4. Dynamic Asian rivalries impact regional security: The book sheds light upon another issue, namely the effects of internal rivalries within Asia, which some see as different than in the West. In recent years, Asia does not appear to have had the same history of war and expansionism compared to Europe. However, a quick look at the last several years suggests that many conflicts have been happening in Asia, if less overtly. There has not been a cold war or US primacy of the kind that occurred unlike when Trump adopted a win-win approach towards Asian alliances, or when he threatened preemptive strikes against North Korea. Things were particularly tense after missiles test-launches occurred over Japan and South Korea. The problem is that the security of northeastern Asia depends on its alliance with the US. If the US pulls back, Japan and North Korea could return to a level of hostility unprecedented since the end of Japanese colonial rule in Korea. There are also other conflicts and tensions in Asia such as those between India and Pakistan. The idea that the Asian security structure could support the Gulf is unconvincing because these structures are not institutionalized for the most part, which could complicate matters for the Gulf.
The panel discussion focused on case studies of Asian countries that have been engaged with the Gulf and other regional powers. The conversation centered around Japan, South Korea, and Singapore:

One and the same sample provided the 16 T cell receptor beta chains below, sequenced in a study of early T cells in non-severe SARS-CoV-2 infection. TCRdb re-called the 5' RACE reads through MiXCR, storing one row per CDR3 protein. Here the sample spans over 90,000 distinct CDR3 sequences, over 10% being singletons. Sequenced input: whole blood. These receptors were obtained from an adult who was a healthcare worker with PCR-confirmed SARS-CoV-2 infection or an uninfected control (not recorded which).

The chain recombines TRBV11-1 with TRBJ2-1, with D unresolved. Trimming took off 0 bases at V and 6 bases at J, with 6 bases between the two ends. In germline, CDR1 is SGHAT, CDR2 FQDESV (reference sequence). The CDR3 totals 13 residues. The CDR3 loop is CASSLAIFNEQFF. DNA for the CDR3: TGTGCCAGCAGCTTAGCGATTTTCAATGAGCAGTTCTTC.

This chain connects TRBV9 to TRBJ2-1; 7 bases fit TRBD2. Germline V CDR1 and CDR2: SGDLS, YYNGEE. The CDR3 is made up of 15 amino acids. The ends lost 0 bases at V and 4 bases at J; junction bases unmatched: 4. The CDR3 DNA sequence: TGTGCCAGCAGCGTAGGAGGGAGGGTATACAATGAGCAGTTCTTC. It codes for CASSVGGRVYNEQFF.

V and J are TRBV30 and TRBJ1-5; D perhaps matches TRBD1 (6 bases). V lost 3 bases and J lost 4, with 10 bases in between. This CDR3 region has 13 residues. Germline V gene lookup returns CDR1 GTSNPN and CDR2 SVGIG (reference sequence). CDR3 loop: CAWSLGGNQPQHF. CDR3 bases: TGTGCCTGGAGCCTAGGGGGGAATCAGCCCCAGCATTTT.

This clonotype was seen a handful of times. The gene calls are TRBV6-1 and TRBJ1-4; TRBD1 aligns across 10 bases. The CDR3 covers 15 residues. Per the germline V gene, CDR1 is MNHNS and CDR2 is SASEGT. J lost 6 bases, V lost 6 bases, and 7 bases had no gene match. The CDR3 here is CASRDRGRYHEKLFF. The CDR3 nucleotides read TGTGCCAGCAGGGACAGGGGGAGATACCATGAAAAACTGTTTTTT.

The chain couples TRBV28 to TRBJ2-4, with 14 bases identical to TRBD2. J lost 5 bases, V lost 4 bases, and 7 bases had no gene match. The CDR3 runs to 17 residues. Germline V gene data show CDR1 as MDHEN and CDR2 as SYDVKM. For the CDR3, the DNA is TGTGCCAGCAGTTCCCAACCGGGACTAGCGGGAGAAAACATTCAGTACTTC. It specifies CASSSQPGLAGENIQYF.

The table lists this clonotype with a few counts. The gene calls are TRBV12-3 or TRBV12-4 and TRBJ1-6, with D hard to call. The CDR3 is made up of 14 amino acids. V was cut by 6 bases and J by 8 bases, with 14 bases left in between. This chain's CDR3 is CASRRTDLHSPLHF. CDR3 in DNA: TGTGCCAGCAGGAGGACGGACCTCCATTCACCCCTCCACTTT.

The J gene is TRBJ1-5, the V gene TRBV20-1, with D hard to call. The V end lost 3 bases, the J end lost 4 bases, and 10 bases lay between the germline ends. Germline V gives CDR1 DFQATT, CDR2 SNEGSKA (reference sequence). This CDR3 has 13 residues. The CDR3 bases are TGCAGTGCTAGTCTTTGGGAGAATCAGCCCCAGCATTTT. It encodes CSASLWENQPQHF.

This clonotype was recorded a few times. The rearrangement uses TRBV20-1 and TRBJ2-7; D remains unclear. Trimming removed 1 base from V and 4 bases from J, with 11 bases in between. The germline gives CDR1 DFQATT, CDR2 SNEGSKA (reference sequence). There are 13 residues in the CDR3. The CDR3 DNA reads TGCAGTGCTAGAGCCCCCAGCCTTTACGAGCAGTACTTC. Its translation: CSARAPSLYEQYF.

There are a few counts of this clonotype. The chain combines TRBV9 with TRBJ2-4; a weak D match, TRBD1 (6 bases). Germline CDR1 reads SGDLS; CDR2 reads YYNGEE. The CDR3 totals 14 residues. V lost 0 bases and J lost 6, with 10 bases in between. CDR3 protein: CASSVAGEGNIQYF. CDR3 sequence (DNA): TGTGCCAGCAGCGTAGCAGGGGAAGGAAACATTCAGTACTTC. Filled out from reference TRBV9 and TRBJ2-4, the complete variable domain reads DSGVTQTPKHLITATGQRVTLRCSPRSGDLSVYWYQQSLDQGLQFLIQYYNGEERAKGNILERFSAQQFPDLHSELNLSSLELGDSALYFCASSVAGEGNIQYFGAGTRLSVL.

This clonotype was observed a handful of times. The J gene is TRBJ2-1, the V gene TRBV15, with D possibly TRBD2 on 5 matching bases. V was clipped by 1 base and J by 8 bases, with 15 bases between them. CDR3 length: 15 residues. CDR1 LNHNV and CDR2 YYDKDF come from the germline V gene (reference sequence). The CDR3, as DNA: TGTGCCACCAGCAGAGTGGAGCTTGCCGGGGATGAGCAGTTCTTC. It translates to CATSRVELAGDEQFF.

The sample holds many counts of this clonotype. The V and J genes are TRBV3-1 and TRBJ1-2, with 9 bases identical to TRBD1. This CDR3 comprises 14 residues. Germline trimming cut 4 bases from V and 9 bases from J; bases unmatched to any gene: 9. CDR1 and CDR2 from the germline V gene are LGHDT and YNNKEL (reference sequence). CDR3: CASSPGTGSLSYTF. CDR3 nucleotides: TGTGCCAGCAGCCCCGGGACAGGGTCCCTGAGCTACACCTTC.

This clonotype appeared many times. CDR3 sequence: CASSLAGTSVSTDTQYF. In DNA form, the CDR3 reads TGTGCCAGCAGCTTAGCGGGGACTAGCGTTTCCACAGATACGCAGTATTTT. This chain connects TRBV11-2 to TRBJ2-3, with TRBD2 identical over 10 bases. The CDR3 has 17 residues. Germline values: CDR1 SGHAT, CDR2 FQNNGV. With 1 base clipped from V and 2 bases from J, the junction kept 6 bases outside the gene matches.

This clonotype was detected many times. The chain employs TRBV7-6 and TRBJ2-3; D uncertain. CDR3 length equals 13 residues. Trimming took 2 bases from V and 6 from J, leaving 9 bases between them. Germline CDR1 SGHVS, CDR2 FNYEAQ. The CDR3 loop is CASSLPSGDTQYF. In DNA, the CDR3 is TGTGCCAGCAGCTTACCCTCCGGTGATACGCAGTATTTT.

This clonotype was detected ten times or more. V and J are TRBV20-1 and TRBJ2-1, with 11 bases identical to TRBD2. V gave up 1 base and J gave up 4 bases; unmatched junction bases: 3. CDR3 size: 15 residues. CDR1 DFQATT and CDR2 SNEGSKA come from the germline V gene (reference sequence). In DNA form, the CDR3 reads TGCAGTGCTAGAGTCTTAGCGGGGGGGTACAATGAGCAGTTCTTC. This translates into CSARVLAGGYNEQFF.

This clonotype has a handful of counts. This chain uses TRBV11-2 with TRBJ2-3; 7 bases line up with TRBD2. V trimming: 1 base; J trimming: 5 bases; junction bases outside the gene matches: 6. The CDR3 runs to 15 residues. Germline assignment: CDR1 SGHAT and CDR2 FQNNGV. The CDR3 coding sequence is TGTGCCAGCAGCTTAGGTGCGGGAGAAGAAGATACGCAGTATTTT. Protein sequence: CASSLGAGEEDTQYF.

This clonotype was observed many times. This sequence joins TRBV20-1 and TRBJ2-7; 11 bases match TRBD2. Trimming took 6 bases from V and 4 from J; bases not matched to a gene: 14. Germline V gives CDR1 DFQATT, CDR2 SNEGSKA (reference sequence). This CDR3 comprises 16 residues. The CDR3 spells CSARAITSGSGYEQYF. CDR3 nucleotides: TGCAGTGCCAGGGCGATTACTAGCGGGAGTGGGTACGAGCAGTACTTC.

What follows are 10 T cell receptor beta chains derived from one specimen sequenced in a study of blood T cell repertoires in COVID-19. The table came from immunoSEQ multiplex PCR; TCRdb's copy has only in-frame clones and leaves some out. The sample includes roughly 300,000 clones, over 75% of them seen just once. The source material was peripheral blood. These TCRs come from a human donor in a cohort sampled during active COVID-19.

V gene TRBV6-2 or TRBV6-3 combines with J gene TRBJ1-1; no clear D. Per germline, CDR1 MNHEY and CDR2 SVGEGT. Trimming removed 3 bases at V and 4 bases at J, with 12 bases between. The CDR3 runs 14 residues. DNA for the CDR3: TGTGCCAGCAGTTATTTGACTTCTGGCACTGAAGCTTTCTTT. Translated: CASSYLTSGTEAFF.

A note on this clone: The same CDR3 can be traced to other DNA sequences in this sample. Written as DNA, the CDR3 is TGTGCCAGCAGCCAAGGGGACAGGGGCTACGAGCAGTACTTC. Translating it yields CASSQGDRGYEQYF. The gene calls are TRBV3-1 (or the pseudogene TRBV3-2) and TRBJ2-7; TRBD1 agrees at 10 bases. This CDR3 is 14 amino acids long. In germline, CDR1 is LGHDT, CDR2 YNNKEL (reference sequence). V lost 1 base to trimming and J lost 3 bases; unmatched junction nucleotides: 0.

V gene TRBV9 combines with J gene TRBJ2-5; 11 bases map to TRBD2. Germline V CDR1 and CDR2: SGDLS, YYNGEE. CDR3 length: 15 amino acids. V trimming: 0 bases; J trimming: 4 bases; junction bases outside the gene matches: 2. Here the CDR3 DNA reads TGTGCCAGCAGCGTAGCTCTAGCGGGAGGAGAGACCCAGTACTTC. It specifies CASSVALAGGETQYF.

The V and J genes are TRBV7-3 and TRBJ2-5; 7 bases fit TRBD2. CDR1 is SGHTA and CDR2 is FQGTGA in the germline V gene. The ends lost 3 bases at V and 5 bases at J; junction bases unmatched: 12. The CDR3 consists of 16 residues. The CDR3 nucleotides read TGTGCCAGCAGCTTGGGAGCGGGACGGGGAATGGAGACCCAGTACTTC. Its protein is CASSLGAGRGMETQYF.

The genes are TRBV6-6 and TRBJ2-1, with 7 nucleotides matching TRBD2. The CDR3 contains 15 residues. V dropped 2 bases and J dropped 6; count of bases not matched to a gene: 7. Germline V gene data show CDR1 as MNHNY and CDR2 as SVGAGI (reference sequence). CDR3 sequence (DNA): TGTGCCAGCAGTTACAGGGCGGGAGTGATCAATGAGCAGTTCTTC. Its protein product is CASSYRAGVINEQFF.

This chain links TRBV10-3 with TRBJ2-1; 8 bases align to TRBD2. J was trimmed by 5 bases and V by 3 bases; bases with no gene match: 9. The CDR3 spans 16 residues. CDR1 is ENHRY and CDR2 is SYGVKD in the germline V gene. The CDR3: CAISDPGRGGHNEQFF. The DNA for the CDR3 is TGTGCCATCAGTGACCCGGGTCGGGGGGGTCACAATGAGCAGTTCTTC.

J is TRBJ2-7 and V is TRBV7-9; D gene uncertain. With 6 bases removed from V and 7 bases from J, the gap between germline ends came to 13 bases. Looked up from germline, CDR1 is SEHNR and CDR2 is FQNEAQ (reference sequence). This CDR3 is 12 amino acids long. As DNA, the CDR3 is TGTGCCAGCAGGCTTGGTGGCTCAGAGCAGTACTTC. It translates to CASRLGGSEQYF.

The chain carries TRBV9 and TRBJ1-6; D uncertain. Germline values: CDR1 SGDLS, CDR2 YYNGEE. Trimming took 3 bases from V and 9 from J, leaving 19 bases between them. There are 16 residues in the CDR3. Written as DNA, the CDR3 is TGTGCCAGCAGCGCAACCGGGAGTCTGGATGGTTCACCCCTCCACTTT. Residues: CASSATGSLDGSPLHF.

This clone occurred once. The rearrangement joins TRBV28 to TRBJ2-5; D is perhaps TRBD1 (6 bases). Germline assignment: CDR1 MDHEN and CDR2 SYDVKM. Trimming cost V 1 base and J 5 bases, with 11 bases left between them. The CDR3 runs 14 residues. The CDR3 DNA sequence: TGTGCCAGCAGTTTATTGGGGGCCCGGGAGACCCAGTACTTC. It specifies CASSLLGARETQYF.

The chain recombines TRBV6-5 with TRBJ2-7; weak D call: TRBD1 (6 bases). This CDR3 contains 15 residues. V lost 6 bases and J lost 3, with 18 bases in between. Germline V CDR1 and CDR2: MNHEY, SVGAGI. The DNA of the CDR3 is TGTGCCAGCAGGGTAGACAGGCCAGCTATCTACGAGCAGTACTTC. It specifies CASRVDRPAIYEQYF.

1. Close ties between South Korea and Iran: South Korea-Iran relations in light Seoul’s previous decision to send a naval unit to the Gulf. South Korea and Iran have longstanding ties since Seoul imports large quantities of high-quality, low-price oil and steel from Iran. These are crucial for South Korean industries, including construction and shipbuilding. South Korea, which could be seen as aligned with Washington, will need to ramp up its anti-piracy patrols, which it carries out in coordination with the US. This could endanger its relationship with Iran, which is a major issue for South Korea and has caused a great deal of domestic concern since this could also have implications for relations with North Korea, which has seen eye to eye with Iran on many issues.
2. South Korea strengthens defense cooperation with the Gulf: South Korea has significant opportunities to diversify security relationships. This is partly because South Korea has not previously engaged much in this regard with the Gulf, either in energy or defense spheres. South Korea established a special counterterrorism training unit in the Gulf and also agreed to sell of medium-range missiles to the UAE. South Korea has also planned to sell its nuclear energy for civilian use in the UAE, which could lead to broader engagement. South Korea could also further develop shipbuilding with the UAE and Qatar, both of which intend to expand their oil and LNG fleets in order to develop their hydrocarbon transport. Many engineering companies in South Korea are undertaking various construction projects and the country has numerous further opportunities for growth, including in the defense sphere.
3. Japanese interest in South Korea’s growing international presence: Japanese officials are closely following what South Korea is doing, especially in the Gulf. These developments are not surprising given that South Korea has recently cooperated on an unofficial basis with Israel, the UAE, and Singapore. There have been many informal diplomatic encounters between businesspeople from these four countries. They have explored how to expand cooperation in light of many issues of mutual interest, such as cutting-edge technology, and the shared sense that they are all relatively small countries that could work together.